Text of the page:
Characterizing Human-Environment Interactions in the Galápagos Islands: A Case Study of Land Use/Land Cover Dynamics in Isabela Island Public Deposited

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  • March 22, 2019
  • McCleary, Amy L.
    • Affiliation: College of Arts and Sciences, Department of Geography
  • This dissertation examines contemporary land use and land cover (LULC) change in the communities and protected areas of Isabela Island to provide insights into human-environment interactions in the Galápagos Islands of Ecuador. The growing human presence in Galápagos over the last four decades has been accompanied by significant changes in LULC on inhabited islands in the archipelago. Local stakeholders and decision-makers have recently called for a more integrative approach to understanding interactions between people and the environment in the archipelago. This study is guided by two complementary bodies of work situated within the human-environment tradition of Geography - land change science and landscape ecology. First, support Vector Machine (SVM) and Object Based Image Analysis (OBIA) classifiers are evaluated for mapping LULC from high spatial resolution satellite images. The results show that thematic LULC classifications produced by OBIA are more accurate overall than those generated by SVM. However, important tradeoffs exist between improvements in classification accuracy and processing requirements. The composition and spatial configuration of LULC change are then mapped and quantified from a time series of QuickBird and WorldView-2 satellite images from 2003 to 2010. The pattern metric and change detection analyses reveal that land use change is extensive within the communities due to the expansion and consolidation of built-up areas, and fragmentation of and declines in agriculture. The Galápagos National Park is primarily transformed by exotic plant invasion, forests expansion, and shrinking coastal lagoons. Patterns of agricultural land abandonment, plant invasion, and forest expansion over the same period are described from pattern metric and overlay analyses. Potential drivers of these LULC transitions are identified from logistic regression models, descriptive statistics of agricultural surveys and population censuses, and interviews with landowners. The results reveal that agricultural abandonment is widespread throughout Isabela, and many abandoned fields are invaded by introduced plants, such as guava. Biophysical and geographic factors, such as topography and distance to roads, do not significantly explain patterns of agricultural land abandonment or associated land cover transitions at the pixel level. However, rural-urban migration, declines in the profitability of agriculture, and small labor pools appear to influence agricultural abandonment.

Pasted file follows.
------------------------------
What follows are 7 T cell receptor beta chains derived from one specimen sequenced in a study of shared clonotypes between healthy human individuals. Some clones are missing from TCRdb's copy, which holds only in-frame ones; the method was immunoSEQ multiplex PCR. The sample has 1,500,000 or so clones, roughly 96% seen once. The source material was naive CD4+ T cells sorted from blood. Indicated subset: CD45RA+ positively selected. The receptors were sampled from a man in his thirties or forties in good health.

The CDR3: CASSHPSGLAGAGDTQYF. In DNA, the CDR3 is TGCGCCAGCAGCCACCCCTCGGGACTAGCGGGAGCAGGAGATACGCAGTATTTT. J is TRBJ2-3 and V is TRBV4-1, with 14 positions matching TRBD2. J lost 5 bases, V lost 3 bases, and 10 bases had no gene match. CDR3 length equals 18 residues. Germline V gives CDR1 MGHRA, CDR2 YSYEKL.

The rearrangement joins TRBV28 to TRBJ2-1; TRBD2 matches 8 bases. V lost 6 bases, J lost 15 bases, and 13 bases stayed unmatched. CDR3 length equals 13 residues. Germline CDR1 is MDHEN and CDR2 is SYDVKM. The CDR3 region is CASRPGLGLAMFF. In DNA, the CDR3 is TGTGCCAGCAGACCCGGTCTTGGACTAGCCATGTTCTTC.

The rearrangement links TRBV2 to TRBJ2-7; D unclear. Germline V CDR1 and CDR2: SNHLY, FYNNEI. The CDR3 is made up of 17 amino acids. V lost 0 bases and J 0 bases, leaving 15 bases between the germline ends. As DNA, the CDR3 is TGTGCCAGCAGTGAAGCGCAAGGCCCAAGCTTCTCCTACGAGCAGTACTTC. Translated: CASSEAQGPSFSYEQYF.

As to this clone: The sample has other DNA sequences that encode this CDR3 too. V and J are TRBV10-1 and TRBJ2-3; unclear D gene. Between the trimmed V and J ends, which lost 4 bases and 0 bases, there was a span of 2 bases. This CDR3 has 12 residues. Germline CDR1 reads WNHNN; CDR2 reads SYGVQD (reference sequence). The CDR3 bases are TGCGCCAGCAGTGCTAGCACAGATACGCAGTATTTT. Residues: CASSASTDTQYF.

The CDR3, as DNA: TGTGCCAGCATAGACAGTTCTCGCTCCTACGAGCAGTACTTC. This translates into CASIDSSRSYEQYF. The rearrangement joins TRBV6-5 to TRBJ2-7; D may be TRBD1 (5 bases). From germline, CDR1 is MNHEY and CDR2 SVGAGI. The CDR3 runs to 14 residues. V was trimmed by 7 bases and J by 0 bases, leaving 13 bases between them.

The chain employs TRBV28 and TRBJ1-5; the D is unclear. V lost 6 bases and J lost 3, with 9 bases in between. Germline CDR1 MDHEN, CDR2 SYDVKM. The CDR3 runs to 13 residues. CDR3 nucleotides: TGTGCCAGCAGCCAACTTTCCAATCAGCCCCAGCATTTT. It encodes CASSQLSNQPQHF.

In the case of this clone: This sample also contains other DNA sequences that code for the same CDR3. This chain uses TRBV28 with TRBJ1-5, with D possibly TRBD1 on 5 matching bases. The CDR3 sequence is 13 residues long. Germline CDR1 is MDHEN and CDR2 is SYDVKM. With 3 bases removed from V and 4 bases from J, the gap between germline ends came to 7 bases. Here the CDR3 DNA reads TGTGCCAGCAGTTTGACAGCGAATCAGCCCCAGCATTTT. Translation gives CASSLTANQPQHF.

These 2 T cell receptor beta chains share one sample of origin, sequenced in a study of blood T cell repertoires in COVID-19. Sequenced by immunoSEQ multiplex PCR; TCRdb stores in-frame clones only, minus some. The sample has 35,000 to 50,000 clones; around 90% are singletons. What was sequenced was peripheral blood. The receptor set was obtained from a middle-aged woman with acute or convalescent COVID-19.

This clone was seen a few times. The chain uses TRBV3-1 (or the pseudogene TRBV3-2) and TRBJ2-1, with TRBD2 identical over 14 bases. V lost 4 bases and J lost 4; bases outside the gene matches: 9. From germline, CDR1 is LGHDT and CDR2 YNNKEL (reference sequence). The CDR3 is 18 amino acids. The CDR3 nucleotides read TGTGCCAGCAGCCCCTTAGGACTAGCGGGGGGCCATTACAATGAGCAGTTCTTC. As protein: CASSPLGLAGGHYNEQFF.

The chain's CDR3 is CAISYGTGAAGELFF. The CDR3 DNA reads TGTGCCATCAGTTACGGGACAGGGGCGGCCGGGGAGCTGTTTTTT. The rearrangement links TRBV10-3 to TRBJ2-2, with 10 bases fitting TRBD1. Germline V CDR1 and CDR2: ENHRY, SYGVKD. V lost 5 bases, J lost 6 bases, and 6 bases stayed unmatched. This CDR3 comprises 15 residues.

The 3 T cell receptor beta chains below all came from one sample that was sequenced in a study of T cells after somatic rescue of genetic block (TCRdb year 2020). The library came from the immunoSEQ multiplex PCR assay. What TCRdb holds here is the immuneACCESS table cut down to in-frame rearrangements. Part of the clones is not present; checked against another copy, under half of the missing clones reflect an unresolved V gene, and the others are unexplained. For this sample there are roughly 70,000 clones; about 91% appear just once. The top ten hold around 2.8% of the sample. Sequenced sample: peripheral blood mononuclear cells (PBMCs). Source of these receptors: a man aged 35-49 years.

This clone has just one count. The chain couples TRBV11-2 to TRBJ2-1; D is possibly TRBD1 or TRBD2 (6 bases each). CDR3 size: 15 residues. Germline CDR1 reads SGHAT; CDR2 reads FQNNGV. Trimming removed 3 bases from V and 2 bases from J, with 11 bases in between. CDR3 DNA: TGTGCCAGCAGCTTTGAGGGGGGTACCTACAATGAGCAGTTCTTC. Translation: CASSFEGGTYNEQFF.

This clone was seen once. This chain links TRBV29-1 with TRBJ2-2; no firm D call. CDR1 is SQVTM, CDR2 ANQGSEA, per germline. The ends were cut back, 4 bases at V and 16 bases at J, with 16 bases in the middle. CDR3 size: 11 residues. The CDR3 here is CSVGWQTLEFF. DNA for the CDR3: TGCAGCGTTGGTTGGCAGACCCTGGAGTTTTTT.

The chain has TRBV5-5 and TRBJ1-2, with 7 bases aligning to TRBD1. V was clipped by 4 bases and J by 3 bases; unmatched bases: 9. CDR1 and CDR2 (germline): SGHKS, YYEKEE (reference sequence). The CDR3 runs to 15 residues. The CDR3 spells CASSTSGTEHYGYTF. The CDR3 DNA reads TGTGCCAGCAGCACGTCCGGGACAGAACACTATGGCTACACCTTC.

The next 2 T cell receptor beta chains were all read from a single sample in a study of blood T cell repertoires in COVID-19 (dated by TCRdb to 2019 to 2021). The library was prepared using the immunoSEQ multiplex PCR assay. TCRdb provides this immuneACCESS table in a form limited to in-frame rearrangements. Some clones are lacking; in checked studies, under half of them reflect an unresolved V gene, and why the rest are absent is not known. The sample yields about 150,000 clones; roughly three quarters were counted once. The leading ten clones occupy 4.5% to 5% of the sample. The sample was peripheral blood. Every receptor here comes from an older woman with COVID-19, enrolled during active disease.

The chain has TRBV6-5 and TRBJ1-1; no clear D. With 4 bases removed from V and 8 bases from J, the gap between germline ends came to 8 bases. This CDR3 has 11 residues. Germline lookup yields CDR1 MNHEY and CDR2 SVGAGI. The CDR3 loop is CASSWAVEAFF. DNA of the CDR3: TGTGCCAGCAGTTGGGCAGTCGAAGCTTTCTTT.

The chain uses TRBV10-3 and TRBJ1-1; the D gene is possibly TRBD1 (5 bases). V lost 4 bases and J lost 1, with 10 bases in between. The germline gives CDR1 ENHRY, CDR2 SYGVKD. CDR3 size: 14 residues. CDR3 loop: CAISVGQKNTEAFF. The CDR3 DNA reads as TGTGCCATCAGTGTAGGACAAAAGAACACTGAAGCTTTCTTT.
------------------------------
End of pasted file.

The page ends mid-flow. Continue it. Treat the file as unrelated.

Date of publication
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Rights statement
  • In Copyright
  • Walsh, Stephen J.
  • Doctor of Philosophy
Degree granting institution
  • University of North Carolina at Chapel Hill
Graduation year
  • 2013

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